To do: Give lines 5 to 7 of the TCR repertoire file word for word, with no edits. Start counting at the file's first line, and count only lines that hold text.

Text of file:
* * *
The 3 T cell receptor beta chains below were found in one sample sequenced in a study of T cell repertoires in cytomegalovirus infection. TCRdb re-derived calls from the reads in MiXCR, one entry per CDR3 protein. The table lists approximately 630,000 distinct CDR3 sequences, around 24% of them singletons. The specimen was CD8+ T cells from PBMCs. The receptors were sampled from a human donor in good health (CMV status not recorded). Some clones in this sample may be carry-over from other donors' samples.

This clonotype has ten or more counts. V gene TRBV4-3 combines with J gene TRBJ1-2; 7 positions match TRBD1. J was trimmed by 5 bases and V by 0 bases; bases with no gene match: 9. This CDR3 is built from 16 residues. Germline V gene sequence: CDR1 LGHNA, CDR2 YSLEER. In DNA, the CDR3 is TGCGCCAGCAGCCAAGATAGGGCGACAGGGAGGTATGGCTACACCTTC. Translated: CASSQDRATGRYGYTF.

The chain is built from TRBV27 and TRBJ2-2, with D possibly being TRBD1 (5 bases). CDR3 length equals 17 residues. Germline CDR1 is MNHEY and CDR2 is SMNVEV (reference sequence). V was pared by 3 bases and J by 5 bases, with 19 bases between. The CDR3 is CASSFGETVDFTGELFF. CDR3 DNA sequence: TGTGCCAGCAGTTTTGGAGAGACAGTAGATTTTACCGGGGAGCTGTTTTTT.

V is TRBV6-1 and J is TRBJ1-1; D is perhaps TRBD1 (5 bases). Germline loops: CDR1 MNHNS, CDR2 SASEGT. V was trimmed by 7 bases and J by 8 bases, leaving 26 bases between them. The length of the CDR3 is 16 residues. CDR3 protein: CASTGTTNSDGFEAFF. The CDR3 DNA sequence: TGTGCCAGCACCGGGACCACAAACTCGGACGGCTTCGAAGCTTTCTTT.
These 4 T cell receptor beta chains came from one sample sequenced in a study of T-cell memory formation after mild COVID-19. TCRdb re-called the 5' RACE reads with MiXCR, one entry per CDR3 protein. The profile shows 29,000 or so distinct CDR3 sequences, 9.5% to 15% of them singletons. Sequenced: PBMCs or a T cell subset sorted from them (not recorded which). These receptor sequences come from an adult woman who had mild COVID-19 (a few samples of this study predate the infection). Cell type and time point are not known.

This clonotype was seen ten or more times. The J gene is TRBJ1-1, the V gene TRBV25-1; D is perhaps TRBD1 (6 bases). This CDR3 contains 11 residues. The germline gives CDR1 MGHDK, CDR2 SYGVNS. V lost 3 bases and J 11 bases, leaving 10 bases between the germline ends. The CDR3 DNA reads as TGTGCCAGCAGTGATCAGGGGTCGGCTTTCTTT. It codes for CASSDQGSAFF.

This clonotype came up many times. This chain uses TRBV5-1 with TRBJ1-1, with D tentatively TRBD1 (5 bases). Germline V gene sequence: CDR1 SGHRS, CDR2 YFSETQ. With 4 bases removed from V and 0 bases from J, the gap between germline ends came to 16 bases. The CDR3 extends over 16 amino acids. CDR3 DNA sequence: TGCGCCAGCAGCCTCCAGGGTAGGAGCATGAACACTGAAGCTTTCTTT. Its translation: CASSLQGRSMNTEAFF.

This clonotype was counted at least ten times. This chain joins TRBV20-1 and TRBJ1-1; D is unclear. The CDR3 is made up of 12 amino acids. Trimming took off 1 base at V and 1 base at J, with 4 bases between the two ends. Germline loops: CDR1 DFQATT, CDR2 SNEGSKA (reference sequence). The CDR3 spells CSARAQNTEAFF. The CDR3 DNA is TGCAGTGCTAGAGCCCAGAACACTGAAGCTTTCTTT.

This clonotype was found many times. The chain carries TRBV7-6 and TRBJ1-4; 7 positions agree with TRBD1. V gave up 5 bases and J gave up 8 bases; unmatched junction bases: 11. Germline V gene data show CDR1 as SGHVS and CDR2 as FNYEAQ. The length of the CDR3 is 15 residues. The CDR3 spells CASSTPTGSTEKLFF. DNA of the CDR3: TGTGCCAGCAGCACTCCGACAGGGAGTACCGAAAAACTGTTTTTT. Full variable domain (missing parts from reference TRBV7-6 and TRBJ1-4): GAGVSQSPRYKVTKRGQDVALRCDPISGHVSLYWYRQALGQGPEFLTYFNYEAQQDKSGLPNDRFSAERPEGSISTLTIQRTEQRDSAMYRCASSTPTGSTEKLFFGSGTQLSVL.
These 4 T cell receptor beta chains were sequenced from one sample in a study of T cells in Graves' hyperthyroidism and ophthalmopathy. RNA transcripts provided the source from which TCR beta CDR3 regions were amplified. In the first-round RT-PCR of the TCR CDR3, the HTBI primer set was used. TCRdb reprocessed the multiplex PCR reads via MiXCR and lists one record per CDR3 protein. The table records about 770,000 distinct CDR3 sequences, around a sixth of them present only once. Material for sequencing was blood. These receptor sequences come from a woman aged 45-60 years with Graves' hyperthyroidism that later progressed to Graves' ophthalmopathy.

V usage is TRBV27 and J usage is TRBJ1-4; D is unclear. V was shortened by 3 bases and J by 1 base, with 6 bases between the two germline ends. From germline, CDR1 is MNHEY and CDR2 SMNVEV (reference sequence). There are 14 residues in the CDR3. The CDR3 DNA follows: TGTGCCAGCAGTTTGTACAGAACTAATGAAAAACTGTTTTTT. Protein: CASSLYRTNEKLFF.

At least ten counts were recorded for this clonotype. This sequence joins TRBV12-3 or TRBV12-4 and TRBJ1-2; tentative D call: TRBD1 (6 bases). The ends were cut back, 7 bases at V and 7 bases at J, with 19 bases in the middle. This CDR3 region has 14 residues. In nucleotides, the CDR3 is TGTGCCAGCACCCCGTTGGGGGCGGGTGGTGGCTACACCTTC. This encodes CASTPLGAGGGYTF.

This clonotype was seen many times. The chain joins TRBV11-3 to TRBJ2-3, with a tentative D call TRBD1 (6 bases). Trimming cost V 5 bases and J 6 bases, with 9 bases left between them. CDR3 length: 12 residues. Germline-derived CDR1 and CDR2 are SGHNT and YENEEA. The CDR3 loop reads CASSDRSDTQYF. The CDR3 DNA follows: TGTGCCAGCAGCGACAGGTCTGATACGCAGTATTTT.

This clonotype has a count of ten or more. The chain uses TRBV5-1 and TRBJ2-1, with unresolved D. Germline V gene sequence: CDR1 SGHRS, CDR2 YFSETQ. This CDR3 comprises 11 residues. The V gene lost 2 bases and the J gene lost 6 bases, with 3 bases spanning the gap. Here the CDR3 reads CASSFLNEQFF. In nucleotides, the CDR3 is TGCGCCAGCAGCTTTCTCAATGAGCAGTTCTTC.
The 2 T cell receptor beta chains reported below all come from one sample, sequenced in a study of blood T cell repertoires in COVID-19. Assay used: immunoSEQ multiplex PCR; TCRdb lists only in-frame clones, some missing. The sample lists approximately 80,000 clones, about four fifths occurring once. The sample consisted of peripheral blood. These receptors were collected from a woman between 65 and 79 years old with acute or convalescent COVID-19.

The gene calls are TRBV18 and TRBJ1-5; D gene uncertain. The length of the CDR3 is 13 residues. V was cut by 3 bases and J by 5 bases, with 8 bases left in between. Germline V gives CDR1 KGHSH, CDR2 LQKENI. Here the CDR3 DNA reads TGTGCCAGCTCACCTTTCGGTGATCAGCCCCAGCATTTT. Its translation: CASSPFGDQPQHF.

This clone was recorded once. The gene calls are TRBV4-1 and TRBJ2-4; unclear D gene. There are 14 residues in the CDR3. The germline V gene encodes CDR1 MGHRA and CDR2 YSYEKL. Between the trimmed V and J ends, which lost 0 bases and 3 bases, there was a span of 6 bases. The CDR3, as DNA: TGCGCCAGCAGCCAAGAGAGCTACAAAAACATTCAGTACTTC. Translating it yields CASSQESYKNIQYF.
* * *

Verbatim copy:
These 4 T cell receptor beta chains came from one sample sequenced in a study of T-cell memory formation after mild COVID-19. TCRdb re-called the 5' RACE reads with MiXCR, one entry per CDR3 protein. The profile shows 29,000 or so distinct CDR3 sequences, 9.5% to 15% of them singletons. Sequenced: PBMCs or a T cell subset sorted from them (not recorded which). These receptor sequences come from an adult woman who had mild COVID-19 (a few samples of this study predate the infection). Cell type and time point are not known.

This clonotype was seen ten or more times. The J gene is TRBJ1-1, the V gene TRBV25-1; D is perhaps TRBD1 (6 bases). This CDR3 contains 11 residues. The germline gives CDR1 MGHDK, CDR2 SYGVNS. V lost 3 bases and J 11 bases, leaving 10 bases between the germline ends. The CDR3 DNA reads as TGTGCCAGCAGTGATCAGGGGTCGGCTTTCTTT. It codes for CASSDQGSAFF.

This clonotype came up many times. This chain uses TRBV5-1 with TRBJ1-1, with D tentatively TRBD1 (5 bases). Germline V gene sequence: CDR1 SGHRS, CDR2 YFSETQ. With 4 bases removed from V and 0 bases from J, the gap between germline ends came to 16 bases. The CDR3 extends over 16 amino acids. CDR3 DNA sequence: TGCGCCAGCAGCCTCCAGGGTAGGAGCATGAACACTGAAGCTTTCTTT. Its translation: CASSLQGRSMNTEAFF.